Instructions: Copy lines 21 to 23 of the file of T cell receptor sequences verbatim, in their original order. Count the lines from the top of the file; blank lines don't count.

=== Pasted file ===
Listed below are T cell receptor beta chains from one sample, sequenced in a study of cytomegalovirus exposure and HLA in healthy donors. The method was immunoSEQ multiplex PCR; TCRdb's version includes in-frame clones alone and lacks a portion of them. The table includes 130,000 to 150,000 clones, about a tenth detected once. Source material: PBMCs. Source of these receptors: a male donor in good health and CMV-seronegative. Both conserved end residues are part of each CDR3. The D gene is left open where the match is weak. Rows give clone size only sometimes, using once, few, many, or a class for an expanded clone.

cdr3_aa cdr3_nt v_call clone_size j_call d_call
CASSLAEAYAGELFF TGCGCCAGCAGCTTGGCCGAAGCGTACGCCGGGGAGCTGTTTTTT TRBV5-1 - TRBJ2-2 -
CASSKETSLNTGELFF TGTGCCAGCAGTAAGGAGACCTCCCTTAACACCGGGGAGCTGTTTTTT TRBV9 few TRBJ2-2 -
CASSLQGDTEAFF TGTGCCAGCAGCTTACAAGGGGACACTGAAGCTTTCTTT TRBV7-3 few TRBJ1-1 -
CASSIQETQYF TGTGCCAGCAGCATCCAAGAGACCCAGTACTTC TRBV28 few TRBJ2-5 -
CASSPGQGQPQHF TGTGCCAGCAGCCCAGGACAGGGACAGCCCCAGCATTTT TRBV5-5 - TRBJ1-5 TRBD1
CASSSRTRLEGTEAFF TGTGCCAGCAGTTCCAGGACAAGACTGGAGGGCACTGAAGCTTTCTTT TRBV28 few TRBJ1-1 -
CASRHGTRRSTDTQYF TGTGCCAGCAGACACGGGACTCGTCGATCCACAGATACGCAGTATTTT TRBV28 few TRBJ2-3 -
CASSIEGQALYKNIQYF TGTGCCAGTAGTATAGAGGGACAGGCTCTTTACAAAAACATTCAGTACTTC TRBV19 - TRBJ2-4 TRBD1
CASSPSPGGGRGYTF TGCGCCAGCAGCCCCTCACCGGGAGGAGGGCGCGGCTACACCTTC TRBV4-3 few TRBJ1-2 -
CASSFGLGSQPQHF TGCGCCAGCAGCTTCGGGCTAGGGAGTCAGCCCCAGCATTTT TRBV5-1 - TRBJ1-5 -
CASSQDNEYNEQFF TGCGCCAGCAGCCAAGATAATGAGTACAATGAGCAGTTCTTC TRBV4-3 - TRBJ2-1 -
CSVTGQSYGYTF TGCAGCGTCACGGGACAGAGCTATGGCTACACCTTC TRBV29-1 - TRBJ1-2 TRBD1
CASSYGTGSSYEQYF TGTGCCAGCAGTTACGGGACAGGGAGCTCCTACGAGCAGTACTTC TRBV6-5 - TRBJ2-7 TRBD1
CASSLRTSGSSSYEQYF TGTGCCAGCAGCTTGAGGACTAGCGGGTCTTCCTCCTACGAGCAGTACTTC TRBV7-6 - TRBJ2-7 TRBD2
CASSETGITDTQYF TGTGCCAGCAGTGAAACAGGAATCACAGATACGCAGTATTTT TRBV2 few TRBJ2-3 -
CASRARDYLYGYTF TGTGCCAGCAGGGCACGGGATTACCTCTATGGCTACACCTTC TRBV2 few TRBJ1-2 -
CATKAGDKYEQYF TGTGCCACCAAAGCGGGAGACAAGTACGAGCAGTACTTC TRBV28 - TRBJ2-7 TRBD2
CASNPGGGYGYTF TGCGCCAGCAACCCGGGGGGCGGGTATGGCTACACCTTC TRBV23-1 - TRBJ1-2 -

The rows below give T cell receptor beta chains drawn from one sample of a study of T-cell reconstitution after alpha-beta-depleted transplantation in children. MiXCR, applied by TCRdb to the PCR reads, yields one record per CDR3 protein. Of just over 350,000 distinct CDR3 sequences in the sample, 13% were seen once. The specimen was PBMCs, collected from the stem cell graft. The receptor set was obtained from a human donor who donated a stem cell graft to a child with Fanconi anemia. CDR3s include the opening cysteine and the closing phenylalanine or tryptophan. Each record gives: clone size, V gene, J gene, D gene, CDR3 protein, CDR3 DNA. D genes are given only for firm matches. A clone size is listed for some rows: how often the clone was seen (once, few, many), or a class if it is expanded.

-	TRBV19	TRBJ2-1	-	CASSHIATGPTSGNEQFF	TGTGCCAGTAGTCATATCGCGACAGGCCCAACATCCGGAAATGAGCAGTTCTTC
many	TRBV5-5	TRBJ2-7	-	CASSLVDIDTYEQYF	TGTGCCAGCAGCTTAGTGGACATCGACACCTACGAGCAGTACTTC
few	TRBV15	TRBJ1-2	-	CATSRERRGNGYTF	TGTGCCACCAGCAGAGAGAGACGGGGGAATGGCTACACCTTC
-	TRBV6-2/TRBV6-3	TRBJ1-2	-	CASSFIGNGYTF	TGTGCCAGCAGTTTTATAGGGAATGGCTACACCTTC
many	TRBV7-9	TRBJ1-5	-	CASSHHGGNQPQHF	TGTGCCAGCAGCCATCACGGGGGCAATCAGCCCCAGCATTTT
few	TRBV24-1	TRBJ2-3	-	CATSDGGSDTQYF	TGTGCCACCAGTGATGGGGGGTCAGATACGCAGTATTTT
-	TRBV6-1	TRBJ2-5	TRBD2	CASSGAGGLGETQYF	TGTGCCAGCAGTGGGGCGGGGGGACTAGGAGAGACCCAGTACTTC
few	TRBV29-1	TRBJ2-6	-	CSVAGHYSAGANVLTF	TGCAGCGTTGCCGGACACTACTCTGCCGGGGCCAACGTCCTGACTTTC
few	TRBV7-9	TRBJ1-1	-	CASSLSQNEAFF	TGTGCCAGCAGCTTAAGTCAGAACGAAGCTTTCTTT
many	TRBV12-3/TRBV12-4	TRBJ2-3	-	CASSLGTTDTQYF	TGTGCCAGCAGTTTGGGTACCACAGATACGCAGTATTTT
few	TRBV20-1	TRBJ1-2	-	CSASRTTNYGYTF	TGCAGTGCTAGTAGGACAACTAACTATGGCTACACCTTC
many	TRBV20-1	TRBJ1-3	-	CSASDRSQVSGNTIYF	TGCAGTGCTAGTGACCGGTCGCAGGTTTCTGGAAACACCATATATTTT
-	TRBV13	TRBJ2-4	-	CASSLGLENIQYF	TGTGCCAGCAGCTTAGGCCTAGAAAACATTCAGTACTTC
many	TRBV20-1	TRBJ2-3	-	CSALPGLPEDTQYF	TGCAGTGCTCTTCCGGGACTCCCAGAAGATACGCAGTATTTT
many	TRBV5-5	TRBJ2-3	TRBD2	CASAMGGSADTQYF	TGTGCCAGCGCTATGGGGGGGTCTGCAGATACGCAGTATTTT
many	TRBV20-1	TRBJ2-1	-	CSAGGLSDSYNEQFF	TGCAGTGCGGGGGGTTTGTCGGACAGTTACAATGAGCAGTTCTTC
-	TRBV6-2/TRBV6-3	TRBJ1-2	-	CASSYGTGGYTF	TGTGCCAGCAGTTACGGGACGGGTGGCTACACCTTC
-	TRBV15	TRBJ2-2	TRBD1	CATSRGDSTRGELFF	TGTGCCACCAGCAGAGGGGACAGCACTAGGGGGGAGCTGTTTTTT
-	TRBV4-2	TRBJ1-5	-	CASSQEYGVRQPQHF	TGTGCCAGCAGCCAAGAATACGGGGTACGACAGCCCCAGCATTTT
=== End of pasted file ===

The rows below give T cell receptor beta chains drawn from one sample of a study of T-cell reconstitution after alpha-beta-depleted transplantation in children. MiXCR, applied by TCRdb to the PCR reads, yields one record per CDR3 protein. Of just over 350,000 distinct CDR3 sequences in the sample, 13% were seen once. The specimen was PBMCs, collected from the stem cell graft. The receptor set was obtained from a human donor who donated a stem cell graft to a child with Fanconi anemia. CDR3s include the opening cysteine and the closing phenylalanine or tryptophan. Each record gives: clone size, V gene, J gene, D gene, CDR3 protein, CDR3 DNA. D genes are given only for firm matches. A clone size is listed for some rows: how often the clone was seen (once, few, many), or a class if it is expanded.

-	TRBV19	TRBJ2-1	-	CASSHIATGPTSGNEQFF	TGTGCCAGTAGTCATATCGCGACAGGCCCAACATCCGGAAATGAGCAGTTCTTC
many	TRBV5-5	TRBJ2-7	-	CASSLVDIDTYEQYF	TGTGCCAGCAGCTTAGTGGACATCGACACCTACGAGCAGTACTTC